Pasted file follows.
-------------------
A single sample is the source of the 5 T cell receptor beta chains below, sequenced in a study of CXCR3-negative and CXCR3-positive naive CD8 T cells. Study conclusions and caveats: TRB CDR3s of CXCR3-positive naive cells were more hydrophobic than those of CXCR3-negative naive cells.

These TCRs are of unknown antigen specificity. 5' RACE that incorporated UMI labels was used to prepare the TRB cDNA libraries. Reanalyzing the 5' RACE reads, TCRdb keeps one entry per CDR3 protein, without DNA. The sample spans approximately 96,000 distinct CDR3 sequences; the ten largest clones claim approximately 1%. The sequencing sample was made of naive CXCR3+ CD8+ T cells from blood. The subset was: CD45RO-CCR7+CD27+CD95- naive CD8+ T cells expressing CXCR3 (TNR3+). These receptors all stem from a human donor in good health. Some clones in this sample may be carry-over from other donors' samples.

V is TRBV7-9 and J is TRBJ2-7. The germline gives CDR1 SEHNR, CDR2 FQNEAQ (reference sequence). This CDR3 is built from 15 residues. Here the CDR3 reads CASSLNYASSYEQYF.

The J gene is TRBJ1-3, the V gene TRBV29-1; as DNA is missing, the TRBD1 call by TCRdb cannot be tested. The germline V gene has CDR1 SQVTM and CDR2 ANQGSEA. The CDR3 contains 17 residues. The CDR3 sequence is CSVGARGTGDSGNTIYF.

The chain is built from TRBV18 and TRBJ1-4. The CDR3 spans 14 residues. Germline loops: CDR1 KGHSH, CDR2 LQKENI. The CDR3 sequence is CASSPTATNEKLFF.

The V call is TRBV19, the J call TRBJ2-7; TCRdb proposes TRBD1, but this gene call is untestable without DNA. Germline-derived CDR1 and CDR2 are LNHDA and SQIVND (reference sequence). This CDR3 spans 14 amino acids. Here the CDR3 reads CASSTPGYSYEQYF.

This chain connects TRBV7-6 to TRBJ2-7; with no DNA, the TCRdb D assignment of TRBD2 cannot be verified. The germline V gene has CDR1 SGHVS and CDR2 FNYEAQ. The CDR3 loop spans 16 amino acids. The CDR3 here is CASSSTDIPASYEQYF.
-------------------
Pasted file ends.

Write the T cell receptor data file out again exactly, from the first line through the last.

A single sample is the source of the 5 T cell receptor beta chains below, sequenced in a study of CXCR3-negative and CXCR3-positive naive CD8 T cells. Study conclusions and caveats: TRB CDR3s of CXCR3-positive naive cells were more hydrophobic than those of CXCR3-negative naive cells.

These TCRs are of unknown antigen specificity. 5' RACE that incorporated UMI labels was used to prepare the TRB cDNA libraries. Reanalyzing the 5' RACE reads, TCRdb keeps one entry per CDR3 protein, without DNA. The sample spans approximately 96,000 distinct CDR3 sequences; the ten largest clones claim approximately 1%. The sequencing sample was made of naive CXCR3+ CD8+ T cells from blood. The subset was: CD45RO-CCR7+CD27+CD95- naive CD8+ T cells expressing CXCR3 (TNR3+). These receptors all stem from a human donor in good health. Some clones in this sample may be carry-over from other donors' samples.

V is TRBV7-9 and J is TRBJ2-7. The germline gives CDR1 SEHNR, CDR2 FQNEAQ (reference sequence). This CDR3 is built from 15 residues. Here the CDR3 reads CASSLNYASSYEQYF.

The J gene is TRBJ1-3, the V gene TRBV29-1; as DNA is missing, the TRBD1 call by TCRdb cannot be tested. The germline V gene has CDR1 SQVTM and CDR2 ANQGSEA. The CDR3 contains 17 residues. The CDR3 sequence is CSVGARGTGDSGNTIYF.

The chain is built from TRBV18 and TRBJ1-4. The CDR3 spans 14 residues. Germline loops: CDR1 KGHSH, CDR2 LQKENI. The CDR3 sequence is CASSPTATNEKLFF.

The V call is TRBV19, the J call TRBJ2-7; TCRdb proposes TRBD1, but this gene call is untestable without DNA. Germline-derived CDR1 and CDR2 are LNHDA and SQIVND (reference sequence). This CDR3 spans 14 amino acids. Here the CDR3 reads CASSTPGYSYEQYF.

This chain connects TRBV7-6 to TRBJ2-7; with no DNA, the TCRdb D assignment of TRBD2 cannot be verified. The germline V gene has CDR1 SGHVS and CDR2 FNYEAQ. The CDR3 loop spans 16 amino acids. The CDR3 here is CASSSTDIPASYEQYF.